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This review is taken from PN Review 232, Volume 43 Number 2, November - December 2016.

Cover of The Poems of T.S. Eliot – Volume I: Collected and Uncollected Poems ed. Christopher Ricks & Jim McCueCover of The Poems of T.S. Eliot – Volume II: Practical Cats and Further Verses (ibid) 667 pages
Matthew CreasyA Handful of Eliot
The Poems of T.S. Eliot – Volume I: Collected and Uncollected Poems
ed. Christopher Ricks & Jim McCue (London: Faber, 2015) 1311 pages, £40






The Poems of T.S. Eliot – Volume II: Practical Cats and Further Verses
(ibid) 667 pages, £40
T.S. Eliot would probably hate the new edition of his complete poems. Under the editorship of Christopher Ricks and Jim McCue, these two volumes have attracted most publicity for their inclusion of erotic verses to Eliot’s second wife, Valerie, inscribed within two exercise books labelled ‘Valerie Her Book’, alongside other handwritten copies of published and unpublished poems. These aren’t the only private communications in the new edition, which gathers manuscript drafts of Eliot’s poetry and the coterie poems circulated as Noctes Binanianae and gleans a variety of verses, couplets, and limericks from correspondence with friends and acquaintances. Such new material may excite fans of his work, but Eliot guarded the shape of his oeuvre fiercely and berated the editors of the Harvard Advocate in 1949 for reprinting his undergraduate poetry without authorisation. He also valued his privacy highly, writing to his brother in 1930, ‘I should like to leave as little biography as possible’.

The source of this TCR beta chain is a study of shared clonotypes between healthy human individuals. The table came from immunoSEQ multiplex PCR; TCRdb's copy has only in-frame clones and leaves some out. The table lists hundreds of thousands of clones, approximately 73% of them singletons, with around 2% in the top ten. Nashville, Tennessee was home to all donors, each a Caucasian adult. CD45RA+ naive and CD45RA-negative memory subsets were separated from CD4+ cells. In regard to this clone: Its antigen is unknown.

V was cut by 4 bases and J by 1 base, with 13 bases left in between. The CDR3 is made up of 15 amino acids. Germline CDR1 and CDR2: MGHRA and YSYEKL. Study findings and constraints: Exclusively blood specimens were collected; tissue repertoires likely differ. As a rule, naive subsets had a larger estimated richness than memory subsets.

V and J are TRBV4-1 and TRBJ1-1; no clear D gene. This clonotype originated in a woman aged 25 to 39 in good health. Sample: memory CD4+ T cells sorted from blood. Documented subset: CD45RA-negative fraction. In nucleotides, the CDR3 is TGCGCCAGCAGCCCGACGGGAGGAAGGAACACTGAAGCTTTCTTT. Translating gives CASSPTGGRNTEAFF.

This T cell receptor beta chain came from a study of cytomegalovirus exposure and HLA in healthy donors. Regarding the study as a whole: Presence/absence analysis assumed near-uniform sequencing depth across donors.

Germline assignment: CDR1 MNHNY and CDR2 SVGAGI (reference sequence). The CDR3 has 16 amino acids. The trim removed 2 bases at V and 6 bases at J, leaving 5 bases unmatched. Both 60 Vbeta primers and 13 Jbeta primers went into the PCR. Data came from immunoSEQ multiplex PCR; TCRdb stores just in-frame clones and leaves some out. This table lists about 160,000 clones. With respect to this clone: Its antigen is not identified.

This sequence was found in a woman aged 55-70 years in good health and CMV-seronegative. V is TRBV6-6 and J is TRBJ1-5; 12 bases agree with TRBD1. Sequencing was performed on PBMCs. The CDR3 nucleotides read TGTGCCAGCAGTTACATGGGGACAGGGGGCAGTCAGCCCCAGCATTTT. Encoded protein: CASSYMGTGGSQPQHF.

This is not, however, a prurient or prying publication and other aspects of these volumes would have appealed to Eliot, who had a keen eye for scholarly editions. The incorporation of intimate materials and verse from private correspondence reflects a general principle of inclusivity. As a compendium of Eliot’s poetic output the edition is already a significant achievement, but the comprehensiveness of the textual scholarship underpinning these two volumes is complemented by the similarly impressive scholarship within the extensive notes accompanying each volume. The chosen form of this scholarship is, however, unusual. Most editors limit themselves to brief factual summary, but ...


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